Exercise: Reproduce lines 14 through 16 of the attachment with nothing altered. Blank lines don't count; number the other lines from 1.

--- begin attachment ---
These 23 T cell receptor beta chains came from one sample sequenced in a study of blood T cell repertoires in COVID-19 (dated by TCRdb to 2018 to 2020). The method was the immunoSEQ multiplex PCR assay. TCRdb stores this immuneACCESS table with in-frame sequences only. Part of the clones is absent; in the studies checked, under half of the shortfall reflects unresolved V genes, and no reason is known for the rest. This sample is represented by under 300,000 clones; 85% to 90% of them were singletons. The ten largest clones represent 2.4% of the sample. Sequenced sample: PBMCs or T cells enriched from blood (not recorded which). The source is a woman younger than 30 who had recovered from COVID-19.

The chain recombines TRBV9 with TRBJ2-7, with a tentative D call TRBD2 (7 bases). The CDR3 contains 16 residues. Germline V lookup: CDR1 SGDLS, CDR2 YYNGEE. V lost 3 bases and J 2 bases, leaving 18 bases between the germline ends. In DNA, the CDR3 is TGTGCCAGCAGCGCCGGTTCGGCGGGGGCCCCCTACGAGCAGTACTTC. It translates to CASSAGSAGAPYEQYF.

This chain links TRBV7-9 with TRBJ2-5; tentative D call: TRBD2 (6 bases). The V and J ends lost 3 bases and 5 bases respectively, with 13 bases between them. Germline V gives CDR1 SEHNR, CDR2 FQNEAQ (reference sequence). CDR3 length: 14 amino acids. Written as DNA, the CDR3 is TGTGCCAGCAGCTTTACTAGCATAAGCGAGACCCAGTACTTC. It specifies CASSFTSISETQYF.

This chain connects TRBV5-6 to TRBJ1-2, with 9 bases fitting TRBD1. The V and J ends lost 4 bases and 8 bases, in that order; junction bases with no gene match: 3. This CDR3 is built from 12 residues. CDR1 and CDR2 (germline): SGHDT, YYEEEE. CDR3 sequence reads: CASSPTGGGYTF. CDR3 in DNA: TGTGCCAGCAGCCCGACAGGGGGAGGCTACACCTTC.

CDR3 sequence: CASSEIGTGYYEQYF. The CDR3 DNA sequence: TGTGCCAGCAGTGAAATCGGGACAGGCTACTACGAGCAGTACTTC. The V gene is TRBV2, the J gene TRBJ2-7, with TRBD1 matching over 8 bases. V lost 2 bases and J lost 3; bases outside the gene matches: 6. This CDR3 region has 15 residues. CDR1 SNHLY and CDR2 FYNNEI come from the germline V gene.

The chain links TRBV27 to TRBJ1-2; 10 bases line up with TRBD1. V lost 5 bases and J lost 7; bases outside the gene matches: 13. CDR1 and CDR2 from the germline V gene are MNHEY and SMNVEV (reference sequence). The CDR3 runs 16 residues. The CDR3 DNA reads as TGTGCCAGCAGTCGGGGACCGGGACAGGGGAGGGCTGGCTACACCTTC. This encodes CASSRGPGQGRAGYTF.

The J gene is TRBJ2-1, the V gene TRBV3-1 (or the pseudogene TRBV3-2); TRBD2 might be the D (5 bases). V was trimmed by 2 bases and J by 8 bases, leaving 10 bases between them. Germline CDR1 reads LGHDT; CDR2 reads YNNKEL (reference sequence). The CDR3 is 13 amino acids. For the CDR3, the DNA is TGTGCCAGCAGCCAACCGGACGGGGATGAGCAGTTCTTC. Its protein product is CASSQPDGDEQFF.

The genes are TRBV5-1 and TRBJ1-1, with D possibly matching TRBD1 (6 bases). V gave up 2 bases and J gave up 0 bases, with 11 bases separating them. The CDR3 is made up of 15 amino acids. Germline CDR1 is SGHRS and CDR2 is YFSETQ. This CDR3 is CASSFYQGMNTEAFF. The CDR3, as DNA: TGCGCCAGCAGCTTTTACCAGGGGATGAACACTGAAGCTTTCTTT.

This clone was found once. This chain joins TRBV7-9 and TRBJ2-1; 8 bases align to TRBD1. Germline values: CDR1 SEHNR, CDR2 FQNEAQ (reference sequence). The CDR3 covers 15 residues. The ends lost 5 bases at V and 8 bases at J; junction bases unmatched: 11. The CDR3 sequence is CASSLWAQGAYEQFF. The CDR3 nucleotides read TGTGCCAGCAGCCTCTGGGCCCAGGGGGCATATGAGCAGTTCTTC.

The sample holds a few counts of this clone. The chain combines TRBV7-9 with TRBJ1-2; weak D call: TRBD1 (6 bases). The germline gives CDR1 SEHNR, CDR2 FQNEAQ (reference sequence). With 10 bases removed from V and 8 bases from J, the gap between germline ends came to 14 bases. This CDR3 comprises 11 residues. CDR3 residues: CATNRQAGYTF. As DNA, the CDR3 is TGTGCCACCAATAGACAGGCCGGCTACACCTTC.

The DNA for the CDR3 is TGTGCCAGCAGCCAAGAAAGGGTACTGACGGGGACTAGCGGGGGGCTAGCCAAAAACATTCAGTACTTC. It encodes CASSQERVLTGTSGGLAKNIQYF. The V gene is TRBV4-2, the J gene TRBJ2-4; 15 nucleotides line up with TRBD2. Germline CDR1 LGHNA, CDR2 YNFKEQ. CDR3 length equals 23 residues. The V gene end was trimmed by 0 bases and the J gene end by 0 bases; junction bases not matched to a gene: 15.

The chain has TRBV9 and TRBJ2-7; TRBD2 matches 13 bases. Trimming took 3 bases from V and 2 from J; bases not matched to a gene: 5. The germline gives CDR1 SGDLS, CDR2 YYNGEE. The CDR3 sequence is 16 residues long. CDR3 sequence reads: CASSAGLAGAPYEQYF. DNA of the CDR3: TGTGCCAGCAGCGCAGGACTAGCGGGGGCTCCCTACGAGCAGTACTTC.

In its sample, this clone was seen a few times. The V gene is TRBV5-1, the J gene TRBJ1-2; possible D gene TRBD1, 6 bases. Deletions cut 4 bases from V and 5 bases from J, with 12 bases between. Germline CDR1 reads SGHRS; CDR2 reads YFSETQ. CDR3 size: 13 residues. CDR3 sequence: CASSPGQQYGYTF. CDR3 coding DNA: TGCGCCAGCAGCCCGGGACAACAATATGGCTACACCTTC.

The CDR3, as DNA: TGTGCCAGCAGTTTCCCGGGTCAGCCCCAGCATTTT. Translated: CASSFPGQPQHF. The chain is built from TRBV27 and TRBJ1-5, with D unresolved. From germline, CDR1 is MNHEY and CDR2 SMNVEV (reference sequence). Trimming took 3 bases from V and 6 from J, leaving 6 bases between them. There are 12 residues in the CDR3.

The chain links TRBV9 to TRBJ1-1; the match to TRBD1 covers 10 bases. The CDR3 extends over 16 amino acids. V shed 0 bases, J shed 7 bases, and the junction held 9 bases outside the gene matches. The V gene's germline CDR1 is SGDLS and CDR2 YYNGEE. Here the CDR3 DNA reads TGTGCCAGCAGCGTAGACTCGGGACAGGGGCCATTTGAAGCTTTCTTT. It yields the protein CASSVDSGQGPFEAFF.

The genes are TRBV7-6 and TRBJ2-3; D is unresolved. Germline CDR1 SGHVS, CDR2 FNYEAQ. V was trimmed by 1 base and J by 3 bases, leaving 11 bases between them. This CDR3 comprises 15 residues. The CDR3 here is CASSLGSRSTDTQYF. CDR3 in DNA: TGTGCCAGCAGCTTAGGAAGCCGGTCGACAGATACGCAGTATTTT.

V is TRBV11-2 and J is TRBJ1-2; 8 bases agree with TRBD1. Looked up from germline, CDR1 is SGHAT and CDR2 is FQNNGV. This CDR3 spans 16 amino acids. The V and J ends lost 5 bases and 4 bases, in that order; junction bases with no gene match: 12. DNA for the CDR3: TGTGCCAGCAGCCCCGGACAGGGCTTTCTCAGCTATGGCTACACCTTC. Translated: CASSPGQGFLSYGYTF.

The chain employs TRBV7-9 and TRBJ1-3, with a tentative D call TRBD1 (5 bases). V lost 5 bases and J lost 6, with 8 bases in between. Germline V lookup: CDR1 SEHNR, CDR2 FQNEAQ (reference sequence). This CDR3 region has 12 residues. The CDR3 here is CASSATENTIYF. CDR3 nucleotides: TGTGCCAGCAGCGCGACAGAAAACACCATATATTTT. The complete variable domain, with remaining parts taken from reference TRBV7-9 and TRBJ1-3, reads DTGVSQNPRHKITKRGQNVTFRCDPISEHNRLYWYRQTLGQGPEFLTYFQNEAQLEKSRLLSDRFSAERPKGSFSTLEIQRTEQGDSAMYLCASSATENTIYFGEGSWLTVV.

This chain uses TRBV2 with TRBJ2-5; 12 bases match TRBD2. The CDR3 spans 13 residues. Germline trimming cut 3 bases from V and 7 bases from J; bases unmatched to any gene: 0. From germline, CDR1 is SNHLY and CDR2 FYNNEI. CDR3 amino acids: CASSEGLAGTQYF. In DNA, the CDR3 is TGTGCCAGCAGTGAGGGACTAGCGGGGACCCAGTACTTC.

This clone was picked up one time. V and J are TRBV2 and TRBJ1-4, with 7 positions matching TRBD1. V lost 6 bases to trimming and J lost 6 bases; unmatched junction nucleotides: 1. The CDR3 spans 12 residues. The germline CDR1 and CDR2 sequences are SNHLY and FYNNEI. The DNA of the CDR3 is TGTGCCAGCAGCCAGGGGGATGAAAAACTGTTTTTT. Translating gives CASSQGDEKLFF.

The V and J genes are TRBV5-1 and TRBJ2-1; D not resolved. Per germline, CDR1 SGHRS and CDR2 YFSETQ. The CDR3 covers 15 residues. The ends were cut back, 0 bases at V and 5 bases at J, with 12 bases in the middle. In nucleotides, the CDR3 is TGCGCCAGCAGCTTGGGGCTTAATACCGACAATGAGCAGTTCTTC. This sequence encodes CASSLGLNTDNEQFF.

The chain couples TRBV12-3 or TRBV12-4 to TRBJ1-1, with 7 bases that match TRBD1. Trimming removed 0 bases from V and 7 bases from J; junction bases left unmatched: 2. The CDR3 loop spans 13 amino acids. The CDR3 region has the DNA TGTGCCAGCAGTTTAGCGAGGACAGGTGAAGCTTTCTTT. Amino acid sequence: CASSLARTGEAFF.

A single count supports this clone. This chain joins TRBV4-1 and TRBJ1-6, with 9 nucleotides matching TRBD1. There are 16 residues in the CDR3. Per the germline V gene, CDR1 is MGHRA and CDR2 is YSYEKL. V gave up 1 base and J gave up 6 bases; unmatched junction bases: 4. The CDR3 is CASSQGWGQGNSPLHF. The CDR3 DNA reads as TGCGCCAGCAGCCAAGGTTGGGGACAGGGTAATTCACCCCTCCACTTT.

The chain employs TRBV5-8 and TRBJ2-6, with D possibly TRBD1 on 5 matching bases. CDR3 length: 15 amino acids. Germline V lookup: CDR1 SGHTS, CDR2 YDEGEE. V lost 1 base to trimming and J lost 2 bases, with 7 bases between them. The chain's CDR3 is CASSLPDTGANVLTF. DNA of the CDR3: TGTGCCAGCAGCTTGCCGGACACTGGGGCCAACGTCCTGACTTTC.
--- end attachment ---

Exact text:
The CDR3, as DNA: TGTGCCAGCAGTTTCCCGGGTCAGCCCCAGCATTTT. Translated: CASSFPGQPQHF. The chain is built from TRBV27 and TRBJ1-5, with D unresolved. From germline, CDR1 is MNHEY and CDR2 SMNVEV (reference sequence). Trimming took 3 bases from V and 6 from J, leaving 6 bases between them. There are 12 residues in the CDR3.

The chain links TRBV9 to TRBJ1-1; the match to TRBD1 covers 10 bases. The CDR3 extends over 16 amino acids. V shed 0 bases, J shed 7 bases, and the junction held 9 bases outside the gene matches. The V gene's germline CDR1 is SGDLS and CDR2 YYNGEE. Here the CDR3 DNA reads TGTGCCAGCAGCGTAGACTCGGGACAGGGGCCATTTGAAGCTTTCTTT. It yields the protein CASSVDSGQGPFEAFF.

The genes are TRBV7-6 and TRBJ2-3; D is unresolved. Germline CDR1 SGHVS, CDR2 FNYEAQ. V was trimmed by 1 base and J by 3 bases, leaving 11 bases between them. This CDR3 comprises 15 residues. The CDR3 here is CASSLGSRSTDTQYF. CDR3 in DNA: TGTGCCAGCAGCTTAGGAAGCCGGTCGACAGATACGCAGTATTTT.